Howard County Public School System students will not be returning to the classroom Monday as previously expected, as state officials announced Wednesday that the statewide school closure is being extended, a result of the coronavirus health emergency.
State schools Superintendent Karen Salmon announced that the statewide public school closure would continue through April 24.
“We did not make this decision lightly, however, with the challenges facing our state and our country we have a responsibility to ensure the health and safety of our school communities and the communities at large,” Salmon said.
All 77 Howard County public schools and office buildings will remain closed and all school-related activities are canceled through April 24, according to a Wednesday news release. School system staff will continue to work remotely.
Despite the additional closure, Howard schools’ spring break from April 6 to 13 will go on as scheduled for students only. All school system staff will be engaged in professional learning activities during spring break, having April 9 to 10 and April 13 off.
Over the next few weeks, the school system will slowly roll out its more detailed continued learning plan. Beginning Monday, teachers can engage virtually with students and families to offer support but cannot give out assignments or assessments. Next week, school staff will begin professional learning to prepare for distance instruction.
On April 14, high school students will begin a “more formal, teacher-led distance learning,” according to the release. Six days later, on April 20, middle school distance learning will begin. Elementary level distance instruction will be rolled out if the state decided to close schools further than April 24.
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“While it is too early to definitively say exactly when schools will reopen, we will continue to reassess the situation as we move forward,” Salmon said.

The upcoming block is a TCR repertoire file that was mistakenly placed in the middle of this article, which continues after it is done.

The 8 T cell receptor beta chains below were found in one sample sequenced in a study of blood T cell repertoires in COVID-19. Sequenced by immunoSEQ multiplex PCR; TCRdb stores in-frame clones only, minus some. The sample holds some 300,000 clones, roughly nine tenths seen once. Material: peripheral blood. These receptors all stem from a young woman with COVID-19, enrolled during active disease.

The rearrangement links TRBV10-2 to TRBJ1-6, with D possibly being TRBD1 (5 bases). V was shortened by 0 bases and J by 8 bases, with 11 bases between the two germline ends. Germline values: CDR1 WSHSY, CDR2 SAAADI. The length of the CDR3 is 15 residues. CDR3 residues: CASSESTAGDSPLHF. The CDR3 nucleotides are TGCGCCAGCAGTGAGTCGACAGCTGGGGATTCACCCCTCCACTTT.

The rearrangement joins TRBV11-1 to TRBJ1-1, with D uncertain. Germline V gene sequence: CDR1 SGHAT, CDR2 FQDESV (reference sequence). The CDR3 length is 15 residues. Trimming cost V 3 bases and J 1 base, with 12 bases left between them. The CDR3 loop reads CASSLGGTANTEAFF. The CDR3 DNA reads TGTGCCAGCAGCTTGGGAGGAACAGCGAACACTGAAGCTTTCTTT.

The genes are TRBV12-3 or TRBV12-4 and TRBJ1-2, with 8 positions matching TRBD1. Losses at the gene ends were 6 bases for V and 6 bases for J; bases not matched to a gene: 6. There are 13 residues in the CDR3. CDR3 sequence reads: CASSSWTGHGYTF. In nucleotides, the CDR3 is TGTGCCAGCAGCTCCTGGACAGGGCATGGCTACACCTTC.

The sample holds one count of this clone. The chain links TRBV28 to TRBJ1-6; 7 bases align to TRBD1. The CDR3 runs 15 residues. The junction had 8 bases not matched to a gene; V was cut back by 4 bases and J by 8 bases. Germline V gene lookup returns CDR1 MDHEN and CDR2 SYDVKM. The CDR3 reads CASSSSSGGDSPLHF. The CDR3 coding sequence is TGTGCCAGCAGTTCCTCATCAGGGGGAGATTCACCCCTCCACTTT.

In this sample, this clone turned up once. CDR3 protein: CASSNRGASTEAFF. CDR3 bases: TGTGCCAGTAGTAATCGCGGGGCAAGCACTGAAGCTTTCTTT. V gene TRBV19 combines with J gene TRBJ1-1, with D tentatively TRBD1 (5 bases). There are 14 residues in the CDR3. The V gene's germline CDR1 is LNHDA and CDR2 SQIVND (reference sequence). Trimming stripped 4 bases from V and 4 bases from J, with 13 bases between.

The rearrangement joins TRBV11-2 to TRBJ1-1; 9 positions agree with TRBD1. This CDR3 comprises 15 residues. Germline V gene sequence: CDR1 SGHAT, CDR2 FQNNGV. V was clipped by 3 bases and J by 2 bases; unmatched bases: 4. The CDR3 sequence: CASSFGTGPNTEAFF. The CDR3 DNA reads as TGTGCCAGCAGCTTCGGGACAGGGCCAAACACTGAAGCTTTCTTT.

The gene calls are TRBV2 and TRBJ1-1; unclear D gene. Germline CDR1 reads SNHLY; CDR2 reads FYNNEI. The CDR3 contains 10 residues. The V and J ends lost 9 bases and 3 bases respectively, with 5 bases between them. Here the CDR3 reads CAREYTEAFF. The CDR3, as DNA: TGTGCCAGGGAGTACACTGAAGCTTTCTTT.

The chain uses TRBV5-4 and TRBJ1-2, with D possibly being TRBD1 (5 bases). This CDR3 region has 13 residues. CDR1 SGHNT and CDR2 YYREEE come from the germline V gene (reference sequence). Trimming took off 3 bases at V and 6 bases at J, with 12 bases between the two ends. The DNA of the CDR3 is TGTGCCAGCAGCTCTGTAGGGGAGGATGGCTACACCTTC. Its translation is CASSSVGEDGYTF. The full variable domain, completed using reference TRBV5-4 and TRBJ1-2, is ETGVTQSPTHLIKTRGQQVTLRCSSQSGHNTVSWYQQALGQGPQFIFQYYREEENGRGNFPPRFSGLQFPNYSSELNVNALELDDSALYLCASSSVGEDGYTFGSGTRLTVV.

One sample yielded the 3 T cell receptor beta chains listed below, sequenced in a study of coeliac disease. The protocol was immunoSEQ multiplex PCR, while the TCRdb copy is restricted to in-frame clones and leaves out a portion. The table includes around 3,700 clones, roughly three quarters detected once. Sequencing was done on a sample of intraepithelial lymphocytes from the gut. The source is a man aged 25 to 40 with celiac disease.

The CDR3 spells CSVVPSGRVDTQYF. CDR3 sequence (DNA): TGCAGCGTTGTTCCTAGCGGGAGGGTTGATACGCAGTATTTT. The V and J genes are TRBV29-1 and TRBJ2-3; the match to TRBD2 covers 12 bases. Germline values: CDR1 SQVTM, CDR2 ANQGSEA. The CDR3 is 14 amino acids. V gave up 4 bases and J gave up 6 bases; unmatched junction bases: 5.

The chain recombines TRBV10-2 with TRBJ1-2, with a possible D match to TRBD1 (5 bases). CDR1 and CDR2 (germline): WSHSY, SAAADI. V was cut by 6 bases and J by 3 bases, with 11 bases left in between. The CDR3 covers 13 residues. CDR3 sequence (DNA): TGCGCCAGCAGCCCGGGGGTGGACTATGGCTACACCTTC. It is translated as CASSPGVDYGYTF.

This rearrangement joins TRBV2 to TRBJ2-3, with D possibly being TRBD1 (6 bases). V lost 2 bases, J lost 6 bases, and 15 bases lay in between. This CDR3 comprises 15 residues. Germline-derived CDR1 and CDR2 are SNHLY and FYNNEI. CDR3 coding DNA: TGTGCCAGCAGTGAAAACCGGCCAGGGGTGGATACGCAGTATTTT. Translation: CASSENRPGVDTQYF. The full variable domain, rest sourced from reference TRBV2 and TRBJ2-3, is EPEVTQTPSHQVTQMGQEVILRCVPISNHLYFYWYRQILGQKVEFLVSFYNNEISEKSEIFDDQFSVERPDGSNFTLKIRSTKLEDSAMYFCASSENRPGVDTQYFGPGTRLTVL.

The staggered start allows for the school system “to provide additional training for middle and elementary school staff and work with families to ensure adequate technology resources are available,” the release states.
New at-home learning resources have been posted on the school system’s website and printed copies will be available at all nine meal distribution sites beginning Thursday. The materials will not be collected or graded.
The school system is “working on securing a limited number of Chromebooks [laptops] and we will do our best to accommodate all families,” Howard schools Superintendent Michael Martirano said in Wednesday’s release.
All families need to fill out a technology survey to assist the school system in knowing which families will need technical assistance.
More information regarding the continued learning plan will be discussed during Thursday’s Board of Education virtual meeting.
Martirano will provide an update Thursday that will discuss the expansion of the meals distribution program beyond Friday and an anticipated timeline as to what the continuous learning plan will look like.